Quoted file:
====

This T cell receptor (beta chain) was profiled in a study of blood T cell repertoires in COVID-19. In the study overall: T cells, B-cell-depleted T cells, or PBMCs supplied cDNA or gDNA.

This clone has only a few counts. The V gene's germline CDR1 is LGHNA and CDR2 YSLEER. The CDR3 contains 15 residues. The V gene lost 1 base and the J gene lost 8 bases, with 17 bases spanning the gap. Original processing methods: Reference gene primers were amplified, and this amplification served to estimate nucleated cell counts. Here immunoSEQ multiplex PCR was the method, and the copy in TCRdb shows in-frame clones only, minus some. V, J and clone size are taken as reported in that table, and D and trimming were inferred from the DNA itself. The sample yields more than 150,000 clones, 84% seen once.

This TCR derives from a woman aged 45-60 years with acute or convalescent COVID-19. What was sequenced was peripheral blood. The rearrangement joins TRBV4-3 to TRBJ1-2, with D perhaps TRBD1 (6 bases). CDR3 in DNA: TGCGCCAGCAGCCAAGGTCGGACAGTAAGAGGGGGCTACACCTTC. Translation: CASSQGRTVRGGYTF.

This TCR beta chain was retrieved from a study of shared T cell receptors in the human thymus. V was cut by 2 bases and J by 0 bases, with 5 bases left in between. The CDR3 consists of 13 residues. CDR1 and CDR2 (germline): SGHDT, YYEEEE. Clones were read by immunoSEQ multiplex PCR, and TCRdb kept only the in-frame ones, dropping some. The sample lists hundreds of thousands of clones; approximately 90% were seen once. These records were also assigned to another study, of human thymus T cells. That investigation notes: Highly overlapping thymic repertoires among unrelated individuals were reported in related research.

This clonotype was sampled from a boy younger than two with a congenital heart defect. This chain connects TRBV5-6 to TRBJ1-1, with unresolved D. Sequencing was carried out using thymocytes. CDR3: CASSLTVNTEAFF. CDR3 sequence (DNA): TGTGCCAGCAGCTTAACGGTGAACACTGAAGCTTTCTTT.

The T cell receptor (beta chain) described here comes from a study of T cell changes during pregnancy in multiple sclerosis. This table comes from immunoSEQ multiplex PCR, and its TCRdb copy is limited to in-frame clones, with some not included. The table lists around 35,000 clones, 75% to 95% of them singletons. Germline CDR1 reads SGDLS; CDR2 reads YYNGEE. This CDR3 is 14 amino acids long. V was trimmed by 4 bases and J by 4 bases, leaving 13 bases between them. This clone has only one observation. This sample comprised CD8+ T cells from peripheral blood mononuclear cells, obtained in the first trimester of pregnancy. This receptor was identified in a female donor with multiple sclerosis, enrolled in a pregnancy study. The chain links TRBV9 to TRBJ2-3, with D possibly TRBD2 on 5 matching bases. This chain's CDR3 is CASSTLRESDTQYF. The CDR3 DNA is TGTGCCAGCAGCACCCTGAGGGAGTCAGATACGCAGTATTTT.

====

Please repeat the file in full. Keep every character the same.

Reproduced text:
This T cell receptor (beta chain) was profiled in a study of blood T cell repertoires in COVID-19. In the study overall: T cells, B-cell-depleted T cells, or PBMCs supplied cDNA or gDNA.

This clone has only a few counts. The V gene's germline CDR1 is LGHNA and CDR2 YSLEER. The CDR3 contains 15 residues. The V gene lost 1 base and the J gene lost 8 bases, with 17 bases spanning the gap. Original processing methods: Reference gene primers were amplified, and this amplification served to estimate nucleated cell counts. Here immunoSEQ multiplex PCR was the method, and the copy in TCRdb shows in-frame clones only, minus some. V, J and clone size are taken as reported in that table, and D and trimming were inferred from the DNA itself. The sample yields more than 150,000 clones, 84% seen once.

This TCR derives from a woman aged 45-60 years with acute or convalescent COVID-19. What was sequenced was peripheral blood. The rearrangement joins TRBV4-3 to TRBJ1-2, with D perhaps TRBD1 (6 bases). CDR3 in DNA: TGCGCCAGCAGCCAAGGTCGGACAGTAAGAGGGGGCTACACCTTC. Translation: CASSQGRTVRGGYTF.

This TCR beta chain was retrieved from a study of shared T cell receptors in the human thymus. V was cut by 2 bases and J by 0 bases, with 5 bases left in between. The CDR3 consists of 13 residues. CDR1 and CDR2 (germline): SGHDT, YYEEEE. Clones were read by immunoSEQ multiplex PCR, and TCRdb kept only the in-frame ones, dropping some. The sample lists hundreds of thousands of clones; approximately 90% were seen once. These records were also assigned to another study, of human thymus T cells. That investigation notes: Highly overlapping thymic repertoires among unrelated individuals were reported in related research.

This clonotype was sampled from a boy younger than two with a congenital heart defect. This chain connects TRBV5-6 to TRBJ1-1, with unresolved D. Sequencing was carried out using thymocytes. CDR3: CASSLTVNTEAFF. CDR3 sequence (DNA): TGTGCCAGCAGCTTAACGGTGAACACTGAAGCTTTCTTT.

The T cell receptor (beta chain) described here comes from a study of T cell changes during pregnancy in multiple sclerosis. This table comes from immunoSEQ multiplex PCR, and its TCRdb copy is limited to in-frame clones, with some not included. The table lists around 35,000 clones, 75% to 95% of them singletons. Germline CDR1 reads SGDLS; CDR2 reads YYNGEE. This CDR3 is 14 amino acids long. V was trimmed by 4 bases and J by 4 bases, leaving 13 bases between them. This clone has only one observation. This sample comprised CD8+ T cells from peripheral blood mononuclear cells, obtained in the first trimester of pregnancy. This receptor was identified in a female donor with multiple sclerosis, enrolled in a pregnancy study. The chain links TRBV9 to TRBJ2-3, with D possibly TRBD2 on 5 matching bases. This chain's CDR3 is CASSTLRESDTQYF. The CDR3 DNA is TGTGCCAGCAGCACCCTGAGGGAGTCAGATACGCAGTATTTT.